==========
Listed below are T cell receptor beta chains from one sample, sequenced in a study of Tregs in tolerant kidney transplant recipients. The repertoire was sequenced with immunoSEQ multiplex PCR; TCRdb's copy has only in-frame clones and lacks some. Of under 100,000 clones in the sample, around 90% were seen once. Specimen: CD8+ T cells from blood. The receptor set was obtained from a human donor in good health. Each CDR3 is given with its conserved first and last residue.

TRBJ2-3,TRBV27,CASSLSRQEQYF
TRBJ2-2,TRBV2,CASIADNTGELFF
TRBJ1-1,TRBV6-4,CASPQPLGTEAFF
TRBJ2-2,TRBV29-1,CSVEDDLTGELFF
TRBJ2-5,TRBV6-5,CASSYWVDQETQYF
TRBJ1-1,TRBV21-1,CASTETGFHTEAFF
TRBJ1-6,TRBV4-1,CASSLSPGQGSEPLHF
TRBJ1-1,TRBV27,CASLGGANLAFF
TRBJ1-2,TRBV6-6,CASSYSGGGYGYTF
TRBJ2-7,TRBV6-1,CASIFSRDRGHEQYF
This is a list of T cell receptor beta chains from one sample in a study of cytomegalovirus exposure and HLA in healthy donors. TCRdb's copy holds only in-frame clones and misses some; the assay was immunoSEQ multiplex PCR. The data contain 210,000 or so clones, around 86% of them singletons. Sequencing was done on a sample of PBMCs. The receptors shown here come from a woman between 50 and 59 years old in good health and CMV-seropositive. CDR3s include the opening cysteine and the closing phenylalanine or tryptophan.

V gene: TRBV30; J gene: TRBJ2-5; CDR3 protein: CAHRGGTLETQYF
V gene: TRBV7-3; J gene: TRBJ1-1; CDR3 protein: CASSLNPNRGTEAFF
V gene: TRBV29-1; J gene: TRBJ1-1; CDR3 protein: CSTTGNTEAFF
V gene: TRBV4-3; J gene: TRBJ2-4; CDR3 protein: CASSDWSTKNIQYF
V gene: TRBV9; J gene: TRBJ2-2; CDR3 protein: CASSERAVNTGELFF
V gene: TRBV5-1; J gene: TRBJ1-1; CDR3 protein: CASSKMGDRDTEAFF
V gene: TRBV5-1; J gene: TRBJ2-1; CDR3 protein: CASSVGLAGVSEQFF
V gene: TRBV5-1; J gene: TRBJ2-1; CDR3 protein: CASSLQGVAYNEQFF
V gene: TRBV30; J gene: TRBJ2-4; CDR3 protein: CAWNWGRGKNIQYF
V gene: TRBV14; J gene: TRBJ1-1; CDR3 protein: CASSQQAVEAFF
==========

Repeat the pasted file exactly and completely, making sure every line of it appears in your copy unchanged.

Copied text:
Listed below are T cell receptor beta chains from one sample, sequenced in a study of Tregs in tolerant kidney transplant recipients. The repertoire was sequenced with immunoSEQ multiplex PCR; TCRdb's copy has only in-frame clones and lacks some. Of under 100,000 clones in the sample, around 90% were seen once. Specimen: CD8+ T cells from blood. The receptor set was obtained from a human donor in good health. Each CDR3 is given with its conserved first and last residue.

TRBJ2-3,TRBV27,CASSLSRQEQYF
TRBJ2-2,TRBV2,CASIADNTGELFF
TRBJ1-1,TRBV6-4,CASPQPLGTEAFF
TRBJ2-2,TRBV29-1,CSVEDDLTGELFF
TRBJ2-5,TRBV6-5,CASSYWVDQETQYF
TRBJ1-1,TRBV21-1,CASTETGFHTEAFF
TRBJ1-6,TRBV4-1,CASSLSPGQGSEPLHF
TRBJ1-1,TRBV27,CASLGGANLAFF
TRBJ1-2,TRBV6-6,CASSYSGGGYGYTF
TRBJ2-7,TRBV6-1,CASIFSRDRGHEQYF
This is a list of T cell receptor beta chains from one sample in a study of cytomegalovirus exposure and HLA in healthy donors. TCRdb's copy holds only in-frame clones and misses some; the assay was immunoSEQ multiplex PCR. The data contain 210,000 or so clones, around 86% of them singletons. Sequencing was done on a sample of PBMCs. The receptors shown here come from a woman between 50 and 59 years old in good health and CMV-seropositive. CDR3s include the opening cysteine and the closing phenylalanine or tryptophan.

V gene: TRBV30; J gene: TRBJ2-5; CDR3 protein: CAHRGGTLETQYF
V gene: TRBV7-3; J gene: TRBJ1-1; CDR3 protein: CASSLNPNRGTEAFF
V gene: TRBV29-1; J gene: TRBJ1-1; CDR3 protein: CSTTGNTEAFF
V gene: TRBV4-3; J gene: TRBJ2-4; CDR3 protein: CASSDWSTKNIQYF
V gene: TRBV9; J gene: TRBJ2-2; CDR3 protein: CASSERAVNTGELFF
V gene: TRBV5-1; J gene: TRBJ1-1; CDR3 protein: CASSKMGDRDTEAFF
V gene: TRBV5-1; J gene: TRBJ2-1; CDR3 protein: CASSVGLAGVSEQFF
V gene: TRBV5-1; J gene: TRBJ2-1; CDR3 protein: CASSLQGVAYNEQFF
V gene: TRBV30; J gene: TRBJ2-4; CDR3 protein: CAWNWGRGKNIQYF
V gene: TRBV14; J gene: TRBJ1-1; CDR3 protein: CASSQQAVEAFF